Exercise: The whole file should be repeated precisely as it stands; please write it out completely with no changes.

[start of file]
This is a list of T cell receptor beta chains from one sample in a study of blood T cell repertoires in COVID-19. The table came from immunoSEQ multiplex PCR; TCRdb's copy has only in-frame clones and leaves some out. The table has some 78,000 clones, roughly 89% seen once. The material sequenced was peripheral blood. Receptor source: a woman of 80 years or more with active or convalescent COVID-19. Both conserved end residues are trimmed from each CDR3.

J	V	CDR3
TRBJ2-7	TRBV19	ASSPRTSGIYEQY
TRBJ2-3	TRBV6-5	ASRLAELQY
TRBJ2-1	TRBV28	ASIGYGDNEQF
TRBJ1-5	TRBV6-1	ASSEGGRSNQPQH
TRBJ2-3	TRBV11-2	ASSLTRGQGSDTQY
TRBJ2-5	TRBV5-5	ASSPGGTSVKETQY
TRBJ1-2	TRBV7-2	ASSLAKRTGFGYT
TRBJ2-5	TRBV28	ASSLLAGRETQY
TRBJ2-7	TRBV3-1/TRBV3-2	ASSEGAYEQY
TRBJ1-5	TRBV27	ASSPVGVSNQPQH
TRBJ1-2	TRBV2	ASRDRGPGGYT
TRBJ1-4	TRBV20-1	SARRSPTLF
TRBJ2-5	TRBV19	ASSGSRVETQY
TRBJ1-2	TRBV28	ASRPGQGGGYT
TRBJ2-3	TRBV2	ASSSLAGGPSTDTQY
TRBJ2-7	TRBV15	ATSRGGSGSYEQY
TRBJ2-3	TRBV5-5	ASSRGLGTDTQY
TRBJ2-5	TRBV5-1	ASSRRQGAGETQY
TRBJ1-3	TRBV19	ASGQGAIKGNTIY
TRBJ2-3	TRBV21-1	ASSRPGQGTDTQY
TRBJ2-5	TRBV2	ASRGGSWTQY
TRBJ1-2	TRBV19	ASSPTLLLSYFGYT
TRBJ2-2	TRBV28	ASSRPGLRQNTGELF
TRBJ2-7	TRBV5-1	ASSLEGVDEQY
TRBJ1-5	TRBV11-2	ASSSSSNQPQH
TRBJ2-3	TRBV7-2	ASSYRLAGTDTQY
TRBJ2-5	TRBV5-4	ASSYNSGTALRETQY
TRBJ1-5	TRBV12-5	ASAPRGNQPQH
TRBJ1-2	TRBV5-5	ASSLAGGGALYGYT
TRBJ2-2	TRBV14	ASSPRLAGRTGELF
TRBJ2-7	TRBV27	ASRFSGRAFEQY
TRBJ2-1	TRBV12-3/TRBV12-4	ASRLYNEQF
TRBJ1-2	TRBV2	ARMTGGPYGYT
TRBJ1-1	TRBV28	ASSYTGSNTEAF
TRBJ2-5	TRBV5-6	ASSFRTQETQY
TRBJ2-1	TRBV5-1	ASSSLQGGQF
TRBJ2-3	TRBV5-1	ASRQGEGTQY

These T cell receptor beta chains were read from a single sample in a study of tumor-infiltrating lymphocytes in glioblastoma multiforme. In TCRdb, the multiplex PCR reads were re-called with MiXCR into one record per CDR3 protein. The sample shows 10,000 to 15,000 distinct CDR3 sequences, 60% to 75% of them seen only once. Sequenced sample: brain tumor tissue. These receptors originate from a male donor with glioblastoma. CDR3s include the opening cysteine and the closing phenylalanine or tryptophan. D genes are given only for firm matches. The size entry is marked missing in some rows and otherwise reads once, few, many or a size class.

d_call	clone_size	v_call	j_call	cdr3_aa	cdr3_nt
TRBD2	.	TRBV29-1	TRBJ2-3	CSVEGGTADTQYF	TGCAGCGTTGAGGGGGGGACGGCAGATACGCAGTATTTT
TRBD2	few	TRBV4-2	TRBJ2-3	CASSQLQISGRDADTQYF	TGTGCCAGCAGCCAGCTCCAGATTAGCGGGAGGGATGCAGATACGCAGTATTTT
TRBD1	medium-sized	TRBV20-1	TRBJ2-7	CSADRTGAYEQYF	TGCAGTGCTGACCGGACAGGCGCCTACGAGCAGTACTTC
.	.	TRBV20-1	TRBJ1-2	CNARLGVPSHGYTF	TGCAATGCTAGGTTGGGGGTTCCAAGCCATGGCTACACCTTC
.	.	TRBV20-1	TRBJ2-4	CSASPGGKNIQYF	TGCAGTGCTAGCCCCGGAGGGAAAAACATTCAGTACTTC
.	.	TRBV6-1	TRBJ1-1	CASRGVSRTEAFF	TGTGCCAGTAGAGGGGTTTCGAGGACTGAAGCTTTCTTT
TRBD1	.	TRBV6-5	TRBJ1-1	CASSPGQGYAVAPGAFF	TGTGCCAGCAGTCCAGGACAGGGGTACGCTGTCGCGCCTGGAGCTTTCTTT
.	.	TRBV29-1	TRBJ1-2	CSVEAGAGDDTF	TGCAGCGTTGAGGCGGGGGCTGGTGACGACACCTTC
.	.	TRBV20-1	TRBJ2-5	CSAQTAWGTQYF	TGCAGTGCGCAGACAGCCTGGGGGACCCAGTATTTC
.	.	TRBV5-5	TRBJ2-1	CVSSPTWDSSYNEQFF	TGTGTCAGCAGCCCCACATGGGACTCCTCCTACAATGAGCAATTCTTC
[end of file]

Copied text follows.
This is a list of T cell receptor beta chains from one sample in a study of blood T cell repertoires in COVID-19. The table came from immunoSEQ multiplex PCR; TCRdb's copy has only in-frame clones and leaves some out. The table has some 78,000 clones, roughly 89% seen once. The material sequenced was peripheral blood. Receptor source: a woman of 80 years or more with active or convalescent COVID-19. Both conserved end residues are trimmed from each CDR3.

J	V	CDR3
TRBJ2-7	TRBV19	ASSPRTSGIYEQY
TRBJ2-3	TRBV6-5	ASRLAELQY
TRBJ2-1	TRBV28	ASIGYGDNEQF
TRBJ1-5	TRBV6-1	ASSEGGRSNQPQH
TRBJ2-3	TRBV11-2	ASSLTRGQGSDTQY
TRBJ2-5	TRBV5-5	ASSPGGTSVKETQY
TRBJ1-2	TRBV7-2	ASSLAKRTGFGYT
TRBJ2-5	TRBV28	ASSLLAGRETQY
TRBJ2-7	TRBV3-1/TRBV3-2	ASSEGAYEQY
TRBJ1-5	TRBV27	ASSPVGVSNQPQH
TRBJ1-2	TRBV2	ASRDRGPGGYT
TRBJ1-4	TRBV20-1	SARRSPTLF
TRBJ2-5	TRBV19	ASSGSRVETQY
TRBJ1-2	TRBV28	ASRPGQGGGYT
TRBJ2-3	TRBV2	ASSSLAGGPSTDTQY
TRBJ2-7	TRBV15	ATSRGGSGSYEQY
TRBJ2-3	TRBV5-5	ASSRGLGTDTQY
TRBJ2-5	TRBV5-1	ASSRRQGAGETQY
TRBJ1-3	TRBV19	ASGQGAIKGNTIY
TRBJ2-3	TRBV21-1	ASSRPGQGTDTQY
TRBJ2-5	TRBV2	ASRGGSWTQY
TRBJ1-2	TRBV19	ASSPTLLLSYFGYT
TRBJ2-2	TRBV28	ASSRPGLRQNTGELF
TRBJ2-7	TRBV5-1	ASSLEGVDEQY
TRBJ1-5	TRBV11-2	ASSSSSNQPQH
TRBJ2-3	TRBV7-2	ASSYRLAGTDTQY
TRBJ2-5	TRBV5-4	ASSYNSGTALRETQY
TRBJ1-5	TRBV12-5	ASAPRGNQPQH
TRBJ1-2	TRBV5-5	ASSLAGGGALYGYT
TRBJ2-2	TRBV14	ASSPRLAGRTGELF
TRBJ2-7	TRBV27	ASRFSGRAFEQY
TRBJ2-1	TRBV12-3/TRBV12-4	ASRLYNEQF
TRBJ1-2	TRBV2	ARMTGGPYGYT
TRBJ1-1	TRBV28	ASSYTGSNTEAF
TRBJ2-5	TRBV5-6	ASSFRTQETQY
TRBJ2-1	TRBV5-1	ASSSLQGGQF
TRBJ2-3	TRBV5-1	ASRQGEGTQY

These T cell receptor beta chains were read from a single sample in a study of tumor-infiltrating lymphocytes in glioblastoma multiforme. In TCRdb, the multiplex PCR reads were re-called with MiXCR into one record per CDR3 protein. The sample shows 10,000 to 15,000 distinct CDR3 sequences, 60% to 75% of them seen only once. Sequenced sample: brain tumor tissue. These receptors originate from a male donor with glioblastoma. CDR3s include the opening cysteine and the closing phenylalanine or tryptophan. D genes are given only for firm matches. The size entry is marked missing in some rows and otherwise reads once, few, many or a size class.

d_call	clone_size	v_call	j_call	cdr3_aa	cdr3_nt
TRBD2	.	TRBV29-1	TRBJ2-3	CSVEGGTADTQYF	TGCAGCGTTGAGGGGGGGACGGCAGATACGCAGTATTTT
TRBD2	few	TRBV4-2	TRBJ2-3	CASSQLQISGRDADTQYF	TGTGCCAGCAGCCAGCTCCAGATTAGCGGGAGGGATGCAGATACGCAGTATTTT
TRBD1	medium-sized	TRBV20-1	TRBJ2-7	CSADRTGAYEQYF	TGCAGTGCTGACCGGACAGGCGCCTACGAGCAGTACTTC
.	.	TRBV20-1	TRBJ1-2	CNARLGVPSHGYTF	TGCAATGCTAGGTTGGGGGTTCCAAGCCATGGCTACACCTTC
.	.	TRBV20-1	TRBJ2-4	CSASPGGKNIQYF	TGCAGTGCTAGCCCCGGAGGGAAAAACATTCAGTACTTC
.	.	TRBV6-1	TRBJ1-1	CASRGVSRTEAFF	TGTGCCAGTAGAGGGGTTTCGAGGACTGAAGCTTTCTTT
TRBD1	.	TRBV6-5	TRBJ1-1	CASSPGQGYAVAPGAFF	TGTGCCAGCAGTCCAGGACAGGGGTACGCTGTCGCGCCTGGAGCTTTCTTT
.	.	TRBV29-1	TRBJ1-2	CSVEAGAGDDTF	TGCAGCGTTGAGGCGGGGGCTGGTGACGACACCTTC
.	.	TRBV20-1	TRBJ2-5	CSAQTAWGTQYF	TGCAGTGCGCAGACAGCCTGGGGGACCCAGTATTTC
.	.	TRBV5-5	TRBJ2-1	CVSSPTWDSSYNEQFF	TGTGTCAGCAGCCCCACATGGGACTCCTCCTACAATGAGCAATTCTTC